Recent breakthroughs in deep learning and artificial intelligence technologies have enabled numerous mobile applications. While traditional computation paradigms rely on mobile sensing and cloud computing, deep learning implemented on mobile devices provides several advantages. These advantages include low communication bandwidth, small cloud computing resource cost, quick response time, and improved data privacy. Research and development of deep learning on mobile and embedded devices has recently attracted much attention. This paper provides a timely review of this fast-paced field to give the researcher, engineer, practitioner, and graduate student a quick grasp on the recent advancements of deep learning on mobile devices. In this paper, we discuss hardware architectures for mobile deep learning, including Field Programmable Gate Arrays (FPGA), Application Specific Integrated Circuit (ASIC), and recent mobile Graphic Processing Units (GPUs). We present Size, Weight, Area and Power (SWAP) considerations and their relation to algorithm optimizations, such as quantization, pruning, compression, and approximations that simplify computation while retaining performance accuracy. We cover existing systems and give a state-of-the-industry review of TensorFlow, MXNet, Mobile AI Compute Engine (MACE), and Paddle-mobile deep learning platform. We discuss resources for mobile deep learning practitioners, including tools, libraries, models, and performance benchmarks. We present applications of various mobile sensing modalities to industries, ranging from robotics, healthcare and multimedia, biometrics to autonomous drive and defense. We address the key deep learning challenges to overcome, including low quality data, and small training/adaptation data sets. In addition, the review provides numerous citations and links to existing code bases implementing various technologies. These resources lower the user’s barrier to entry into the field of mobile deep learning.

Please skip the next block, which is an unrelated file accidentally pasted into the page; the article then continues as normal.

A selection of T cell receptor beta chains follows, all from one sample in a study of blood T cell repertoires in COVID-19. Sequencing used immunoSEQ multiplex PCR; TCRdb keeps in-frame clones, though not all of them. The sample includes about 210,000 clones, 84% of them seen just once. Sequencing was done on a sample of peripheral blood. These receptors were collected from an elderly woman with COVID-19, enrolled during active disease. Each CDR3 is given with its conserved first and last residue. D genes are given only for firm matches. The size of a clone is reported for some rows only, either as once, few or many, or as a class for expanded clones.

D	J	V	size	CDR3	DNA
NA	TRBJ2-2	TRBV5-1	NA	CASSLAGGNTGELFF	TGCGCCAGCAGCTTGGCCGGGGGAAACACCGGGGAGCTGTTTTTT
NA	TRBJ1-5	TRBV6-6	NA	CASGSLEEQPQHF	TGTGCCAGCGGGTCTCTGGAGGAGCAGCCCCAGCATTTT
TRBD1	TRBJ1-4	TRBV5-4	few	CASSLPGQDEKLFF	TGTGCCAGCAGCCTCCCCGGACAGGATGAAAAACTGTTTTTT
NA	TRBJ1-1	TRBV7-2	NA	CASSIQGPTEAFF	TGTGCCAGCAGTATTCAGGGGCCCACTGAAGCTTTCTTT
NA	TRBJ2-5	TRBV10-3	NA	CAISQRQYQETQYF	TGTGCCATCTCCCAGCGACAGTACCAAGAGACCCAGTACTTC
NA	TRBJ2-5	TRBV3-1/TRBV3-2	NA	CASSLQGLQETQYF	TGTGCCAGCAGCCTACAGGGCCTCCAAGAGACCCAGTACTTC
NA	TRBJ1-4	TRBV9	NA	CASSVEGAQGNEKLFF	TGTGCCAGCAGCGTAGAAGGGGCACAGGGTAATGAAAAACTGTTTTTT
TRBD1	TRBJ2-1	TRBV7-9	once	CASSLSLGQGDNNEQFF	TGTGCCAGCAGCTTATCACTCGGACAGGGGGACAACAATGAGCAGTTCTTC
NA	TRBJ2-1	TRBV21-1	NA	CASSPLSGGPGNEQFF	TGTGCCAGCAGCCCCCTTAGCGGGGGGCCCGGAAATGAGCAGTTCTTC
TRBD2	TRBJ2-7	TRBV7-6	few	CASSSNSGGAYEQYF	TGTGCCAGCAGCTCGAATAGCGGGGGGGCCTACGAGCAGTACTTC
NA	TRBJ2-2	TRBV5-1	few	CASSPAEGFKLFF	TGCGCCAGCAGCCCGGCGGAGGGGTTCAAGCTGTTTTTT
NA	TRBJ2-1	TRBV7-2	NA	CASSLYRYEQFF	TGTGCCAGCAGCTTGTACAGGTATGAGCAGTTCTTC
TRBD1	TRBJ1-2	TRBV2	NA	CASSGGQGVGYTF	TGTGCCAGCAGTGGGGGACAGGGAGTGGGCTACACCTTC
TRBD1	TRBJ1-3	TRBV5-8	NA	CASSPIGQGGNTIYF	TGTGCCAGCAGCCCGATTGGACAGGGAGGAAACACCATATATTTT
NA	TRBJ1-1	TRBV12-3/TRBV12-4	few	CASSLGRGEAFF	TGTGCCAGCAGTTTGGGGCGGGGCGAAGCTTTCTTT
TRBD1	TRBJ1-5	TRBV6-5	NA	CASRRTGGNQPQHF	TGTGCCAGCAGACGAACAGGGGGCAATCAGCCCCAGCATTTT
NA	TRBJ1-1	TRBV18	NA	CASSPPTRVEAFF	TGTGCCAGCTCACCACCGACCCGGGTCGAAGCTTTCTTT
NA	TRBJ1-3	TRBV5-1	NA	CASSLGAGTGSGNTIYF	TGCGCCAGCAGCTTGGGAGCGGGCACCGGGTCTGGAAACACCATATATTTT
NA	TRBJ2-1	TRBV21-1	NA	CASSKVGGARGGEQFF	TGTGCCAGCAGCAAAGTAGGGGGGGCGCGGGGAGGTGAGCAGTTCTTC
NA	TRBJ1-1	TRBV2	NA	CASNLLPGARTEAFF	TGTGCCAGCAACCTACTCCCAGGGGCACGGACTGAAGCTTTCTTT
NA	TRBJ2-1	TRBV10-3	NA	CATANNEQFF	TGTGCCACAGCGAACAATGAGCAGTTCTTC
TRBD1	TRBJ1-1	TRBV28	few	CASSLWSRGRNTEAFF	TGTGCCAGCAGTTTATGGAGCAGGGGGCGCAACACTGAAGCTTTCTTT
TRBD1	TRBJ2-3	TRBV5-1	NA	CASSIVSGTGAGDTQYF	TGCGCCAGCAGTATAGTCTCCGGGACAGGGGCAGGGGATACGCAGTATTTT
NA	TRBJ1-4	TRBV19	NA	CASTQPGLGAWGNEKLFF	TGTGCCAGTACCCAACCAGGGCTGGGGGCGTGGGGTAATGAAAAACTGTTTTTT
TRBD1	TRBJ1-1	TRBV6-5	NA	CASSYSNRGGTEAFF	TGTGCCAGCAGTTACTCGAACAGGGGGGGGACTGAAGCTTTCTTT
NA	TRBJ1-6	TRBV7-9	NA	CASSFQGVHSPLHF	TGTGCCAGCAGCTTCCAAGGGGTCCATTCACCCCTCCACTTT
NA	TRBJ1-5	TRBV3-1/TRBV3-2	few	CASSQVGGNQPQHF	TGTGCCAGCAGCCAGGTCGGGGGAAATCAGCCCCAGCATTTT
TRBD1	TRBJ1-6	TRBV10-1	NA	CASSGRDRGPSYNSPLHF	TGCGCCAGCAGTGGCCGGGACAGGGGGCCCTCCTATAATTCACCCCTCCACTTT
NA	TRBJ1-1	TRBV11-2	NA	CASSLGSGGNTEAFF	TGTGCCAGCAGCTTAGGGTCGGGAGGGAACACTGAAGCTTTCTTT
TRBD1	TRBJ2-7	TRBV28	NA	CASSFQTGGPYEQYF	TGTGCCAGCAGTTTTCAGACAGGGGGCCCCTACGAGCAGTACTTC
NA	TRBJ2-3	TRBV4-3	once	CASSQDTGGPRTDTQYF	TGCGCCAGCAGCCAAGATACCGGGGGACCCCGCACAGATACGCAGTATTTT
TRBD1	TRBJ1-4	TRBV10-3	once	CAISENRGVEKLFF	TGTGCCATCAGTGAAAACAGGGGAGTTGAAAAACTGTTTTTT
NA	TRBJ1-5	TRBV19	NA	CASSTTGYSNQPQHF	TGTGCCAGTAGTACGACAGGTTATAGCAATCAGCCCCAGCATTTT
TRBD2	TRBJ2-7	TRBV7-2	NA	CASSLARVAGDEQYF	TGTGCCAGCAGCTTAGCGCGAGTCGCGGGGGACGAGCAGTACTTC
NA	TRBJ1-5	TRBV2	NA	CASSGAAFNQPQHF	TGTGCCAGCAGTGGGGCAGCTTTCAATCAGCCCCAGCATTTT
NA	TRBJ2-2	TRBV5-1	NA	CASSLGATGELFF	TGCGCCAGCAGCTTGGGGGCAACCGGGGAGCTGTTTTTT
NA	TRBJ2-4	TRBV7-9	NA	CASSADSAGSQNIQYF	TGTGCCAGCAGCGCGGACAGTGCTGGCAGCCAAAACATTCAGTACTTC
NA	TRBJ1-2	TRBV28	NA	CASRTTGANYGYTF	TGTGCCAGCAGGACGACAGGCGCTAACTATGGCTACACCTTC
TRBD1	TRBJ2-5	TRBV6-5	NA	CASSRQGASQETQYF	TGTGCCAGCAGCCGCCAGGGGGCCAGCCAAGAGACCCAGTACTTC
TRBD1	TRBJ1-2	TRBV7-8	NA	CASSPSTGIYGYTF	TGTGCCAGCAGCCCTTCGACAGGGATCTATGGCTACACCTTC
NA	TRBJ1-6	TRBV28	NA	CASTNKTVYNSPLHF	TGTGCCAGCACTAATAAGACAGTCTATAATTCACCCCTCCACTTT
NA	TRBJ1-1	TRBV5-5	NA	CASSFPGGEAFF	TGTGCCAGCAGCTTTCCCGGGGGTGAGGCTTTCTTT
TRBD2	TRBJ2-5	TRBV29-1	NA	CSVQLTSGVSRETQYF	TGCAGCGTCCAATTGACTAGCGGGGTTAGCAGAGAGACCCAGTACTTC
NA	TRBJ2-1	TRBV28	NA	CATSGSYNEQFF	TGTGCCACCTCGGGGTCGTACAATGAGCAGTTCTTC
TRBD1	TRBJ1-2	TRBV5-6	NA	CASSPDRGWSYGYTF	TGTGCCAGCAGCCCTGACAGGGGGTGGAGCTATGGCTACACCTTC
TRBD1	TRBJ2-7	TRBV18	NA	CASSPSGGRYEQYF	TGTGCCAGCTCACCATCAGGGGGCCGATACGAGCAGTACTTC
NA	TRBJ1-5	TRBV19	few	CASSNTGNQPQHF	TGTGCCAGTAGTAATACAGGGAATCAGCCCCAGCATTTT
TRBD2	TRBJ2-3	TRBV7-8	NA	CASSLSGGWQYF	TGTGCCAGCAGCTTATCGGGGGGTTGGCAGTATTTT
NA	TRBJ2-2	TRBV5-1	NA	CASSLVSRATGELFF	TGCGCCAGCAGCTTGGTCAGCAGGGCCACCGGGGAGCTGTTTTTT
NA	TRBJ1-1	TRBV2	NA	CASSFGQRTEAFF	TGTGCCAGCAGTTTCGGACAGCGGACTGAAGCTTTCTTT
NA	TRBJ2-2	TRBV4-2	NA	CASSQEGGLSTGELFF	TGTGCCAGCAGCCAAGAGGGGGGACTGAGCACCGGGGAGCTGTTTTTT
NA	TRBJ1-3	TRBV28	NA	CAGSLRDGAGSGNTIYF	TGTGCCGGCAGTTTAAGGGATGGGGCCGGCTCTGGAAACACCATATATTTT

Yunbin Deng, "Deep learning on mobile devices: a review," Proc. SPIE 10993, Mobile Multimedia/Image Processing, Security, and Applications 2019, 109930A (Presented at SPIE Defense + Commercial Sensing: April 15, 2019; Published: 13 May 2019); https://doi.org/10.1117/12.2518469.
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